THE WATCHER

He stands transfixed
on the bridge,
arms outstretched,
staring at the river
always flowing slowly by below.
He wears a garland of gold,
an inscription in Hebrew,
the holiest of holies,
mocking those
who hold him a man.
Did he peer out
of the corner of his eyes
as they marched them
across the bridge
to the trains
to the camps
from which they
would never return,
never have headstones
in small, ghetto cemeteries,
would be merely names
on a wall of remembrance?
What did he want to say,
what would they not hear,
for surely
he must have known,
in the way a son
knows so much more
than a father imagines.
They are gone,
he remains, forced
to be ever silent,
and the river flows
under the bridge
beneath his ever constant,
mournful gaze.

THIS IS HOW WE MOURN

This is how we mourn:
we don’t berate the clouds for gathering,
nor begrudge the rain’s ultimate descent.
Our tears fall to the earth as well,
and there are moments when we need the gray,
moments when the sun would
be an unwelcomed interloper.
This is how we mourn:
we wipe the walls clean of history,
we whitewash them for they, too,
must be a tachrichim* and when done
we add the names, each lettered carefully,
this a plaster scroll
of those we dare not forget
requiring the perfection
they were denied.
This is how we mourn:
by walking out into the sunfilled sky,
having given them the grave
once denied them
freshly dug into
our souls and memory.


*tachrichim is the traditional white linen Jewish burial shroud.

Written following a visit to the Pinkas Synagogue in Prague, where  the 80,000 names of Czech and Moravian Jews who perished under the Nazis were hand-written on the walls of the synagogue.

THE WORLD HONORED ONE ASCENDS

The student may comment,
“Hillel was asked to sum up all
of the teaching while standing
on one foot and did so.”
If this student asks
the teacher to provide
the essential nature of Dharma
in one sitting, what
choice does the teacher have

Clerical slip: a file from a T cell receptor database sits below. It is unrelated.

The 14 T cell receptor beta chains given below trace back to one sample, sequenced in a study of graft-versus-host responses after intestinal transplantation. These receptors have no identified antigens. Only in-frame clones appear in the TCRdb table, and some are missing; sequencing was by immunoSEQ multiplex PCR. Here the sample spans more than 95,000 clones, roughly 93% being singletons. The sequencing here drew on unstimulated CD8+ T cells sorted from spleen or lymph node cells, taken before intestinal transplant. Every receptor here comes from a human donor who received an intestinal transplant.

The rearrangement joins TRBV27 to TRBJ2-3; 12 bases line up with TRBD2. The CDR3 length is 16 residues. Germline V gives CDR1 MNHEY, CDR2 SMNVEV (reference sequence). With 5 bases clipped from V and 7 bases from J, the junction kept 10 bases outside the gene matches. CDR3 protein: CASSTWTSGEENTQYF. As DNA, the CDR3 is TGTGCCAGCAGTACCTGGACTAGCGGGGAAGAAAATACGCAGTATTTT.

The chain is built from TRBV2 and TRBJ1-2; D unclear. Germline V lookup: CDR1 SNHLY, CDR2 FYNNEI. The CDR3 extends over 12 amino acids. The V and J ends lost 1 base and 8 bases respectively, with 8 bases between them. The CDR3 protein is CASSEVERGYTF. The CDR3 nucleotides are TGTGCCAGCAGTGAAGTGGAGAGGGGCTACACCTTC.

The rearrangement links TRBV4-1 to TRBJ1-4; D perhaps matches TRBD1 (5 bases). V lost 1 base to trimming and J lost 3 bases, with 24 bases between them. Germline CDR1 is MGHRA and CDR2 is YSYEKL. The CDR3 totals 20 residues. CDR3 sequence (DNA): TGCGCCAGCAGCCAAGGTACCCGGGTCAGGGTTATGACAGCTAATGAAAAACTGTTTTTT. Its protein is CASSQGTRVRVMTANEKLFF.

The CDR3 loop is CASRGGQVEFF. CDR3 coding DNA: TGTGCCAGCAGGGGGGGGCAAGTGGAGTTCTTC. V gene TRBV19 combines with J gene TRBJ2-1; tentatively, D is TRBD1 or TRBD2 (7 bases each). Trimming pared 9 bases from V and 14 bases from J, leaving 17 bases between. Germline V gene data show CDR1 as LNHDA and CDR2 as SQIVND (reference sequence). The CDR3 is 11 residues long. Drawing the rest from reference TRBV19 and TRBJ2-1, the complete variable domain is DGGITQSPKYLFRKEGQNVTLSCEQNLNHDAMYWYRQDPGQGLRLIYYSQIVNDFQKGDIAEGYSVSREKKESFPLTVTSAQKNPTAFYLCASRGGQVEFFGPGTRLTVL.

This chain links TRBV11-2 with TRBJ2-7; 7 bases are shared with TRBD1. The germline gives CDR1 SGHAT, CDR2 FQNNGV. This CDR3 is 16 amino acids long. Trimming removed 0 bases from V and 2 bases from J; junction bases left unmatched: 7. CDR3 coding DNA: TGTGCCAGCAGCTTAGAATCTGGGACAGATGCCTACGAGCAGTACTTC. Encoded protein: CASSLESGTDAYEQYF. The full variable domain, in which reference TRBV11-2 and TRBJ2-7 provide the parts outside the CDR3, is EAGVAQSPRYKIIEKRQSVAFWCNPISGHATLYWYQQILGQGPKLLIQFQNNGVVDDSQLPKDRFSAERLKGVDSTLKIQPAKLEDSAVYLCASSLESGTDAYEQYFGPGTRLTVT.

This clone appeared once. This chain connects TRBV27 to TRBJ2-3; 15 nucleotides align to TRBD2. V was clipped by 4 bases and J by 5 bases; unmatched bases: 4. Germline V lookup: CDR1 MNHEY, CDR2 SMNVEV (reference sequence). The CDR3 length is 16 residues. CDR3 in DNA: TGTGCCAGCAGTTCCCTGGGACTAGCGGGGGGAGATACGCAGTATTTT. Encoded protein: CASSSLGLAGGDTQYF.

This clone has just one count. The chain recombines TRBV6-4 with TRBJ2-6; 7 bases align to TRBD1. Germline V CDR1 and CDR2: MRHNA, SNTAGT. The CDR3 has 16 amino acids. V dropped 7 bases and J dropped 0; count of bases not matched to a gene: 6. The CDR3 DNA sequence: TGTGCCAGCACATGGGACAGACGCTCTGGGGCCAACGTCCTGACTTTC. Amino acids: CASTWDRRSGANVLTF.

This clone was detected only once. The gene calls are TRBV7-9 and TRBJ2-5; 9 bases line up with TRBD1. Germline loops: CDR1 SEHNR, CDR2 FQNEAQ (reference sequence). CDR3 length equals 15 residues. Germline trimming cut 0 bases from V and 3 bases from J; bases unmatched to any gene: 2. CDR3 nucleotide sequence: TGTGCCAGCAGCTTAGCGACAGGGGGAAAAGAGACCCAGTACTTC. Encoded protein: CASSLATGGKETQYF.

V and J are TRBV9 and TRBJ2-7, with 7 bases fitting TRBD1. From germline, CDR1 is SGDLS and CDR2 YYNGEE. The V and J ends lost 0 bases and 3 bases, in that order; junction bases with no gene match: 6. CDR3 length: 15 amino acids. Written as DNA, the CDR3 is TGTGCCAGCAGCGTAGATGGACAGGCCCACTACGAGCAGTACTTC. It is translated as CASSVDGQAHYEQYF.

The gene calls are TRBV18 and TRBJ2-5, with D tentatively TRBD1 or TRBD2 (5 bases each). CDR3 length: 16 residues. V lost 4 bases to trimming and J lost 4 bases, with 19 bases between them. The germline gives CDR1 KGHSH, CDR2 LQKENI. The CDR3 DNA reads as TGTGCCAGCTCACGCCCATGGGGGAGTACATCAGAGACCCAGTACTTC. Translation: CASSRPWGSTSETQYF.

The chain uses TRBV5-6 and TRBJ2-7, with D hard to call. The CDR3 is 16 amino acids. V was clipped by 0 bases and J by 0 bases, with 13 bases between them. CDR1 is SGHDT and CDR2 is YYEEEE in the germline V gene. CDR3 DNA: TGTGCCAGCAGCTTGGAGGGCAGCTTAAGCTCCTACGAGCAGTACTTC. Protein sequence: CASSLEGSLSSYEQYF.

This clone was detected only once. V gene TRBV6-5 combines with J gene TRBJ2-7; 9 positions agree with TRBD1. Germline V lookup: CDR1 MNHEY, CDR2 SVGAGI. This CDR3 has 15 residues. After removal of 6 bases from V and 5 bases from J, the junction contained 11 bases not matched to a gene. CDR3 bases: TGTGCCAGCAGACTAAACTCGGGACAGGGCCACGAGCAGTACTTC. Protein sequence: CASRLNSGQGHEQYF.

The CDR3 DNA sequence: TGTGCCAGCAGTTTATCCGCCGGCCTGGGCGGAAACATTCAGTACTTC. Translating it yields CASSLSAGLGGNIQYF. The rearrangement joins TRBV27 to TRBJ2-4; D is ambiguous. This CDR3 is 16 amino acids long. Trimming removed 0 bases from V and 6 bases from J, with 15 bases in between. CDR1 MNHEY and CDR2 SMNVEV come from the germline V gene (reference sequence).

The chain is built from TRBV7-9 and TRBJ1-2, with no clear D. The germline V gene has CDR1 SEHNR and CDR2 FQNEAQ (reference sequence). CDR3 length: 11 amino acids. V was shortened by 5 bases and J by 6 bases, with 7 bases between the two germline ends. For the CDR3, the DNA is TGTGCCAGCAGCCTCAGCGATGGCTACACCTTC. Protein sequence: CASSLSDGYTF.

but to rise and leave the room.
The teacher may comment,
“Can you see the treasure
I have left for you,
and what will you do with it?”
Hillel, hearing this,
bows to the teacher
and both smile over a cup of tea.

AN OFF YEAR

The was a winter, once,
where even in the north
the snow refused to fall,
ice rejected jamming the culverts,
and the sky stared down in amazement.
That was the year trees would not bud
and flowers fled deeper
into the sweetness of the earth,
grass sighed and lay indolent.
It was a year my coat of many colors
was taken, pieced out among brothers
until each had a color and none a coat.
I would sit at the right hand of kings
imagining a day when dreams
might refuse to visit,
and then starved of images,
I could reinforce foundations
preparing for their visit.
I am strapped to the altar
and the knife is poised in the hand
of a man who would like to be a father,
both of us looking up for intervention.
There was a year, once
when the ram broke free
of the thicket and picked his way
down the hill to his young.

RETURN FROM NINEVAH

Jonah, what color
is the sun at dawn?
          Black as the night preceding it

Jonah, what is the odor
of spring?
          That of rotting rincinus

Jonah, what shall we say
to a crying baby?
          The gates of Ninevah will be open

Jonah, when God calls
how should we answer him?
          Call him sheol

Jonah, we are soon to die,
how shall we face it?
          Crawl into the belly of the beast

HISTORY AS IT WAS?

The reason the Jews
spent forty years wandering
in the desert had nothing to do
with bad directions, or
generational turnover, according
to Larry’s father who worked
in advertising. It was
quite simply because God
got really pissed off
at Aaron’s marketing plan,
“A Golden Calf, my ass!”
is what he probably said.
“I had better start working
on a few alternative faiths if
I want to increase
my market penetration.”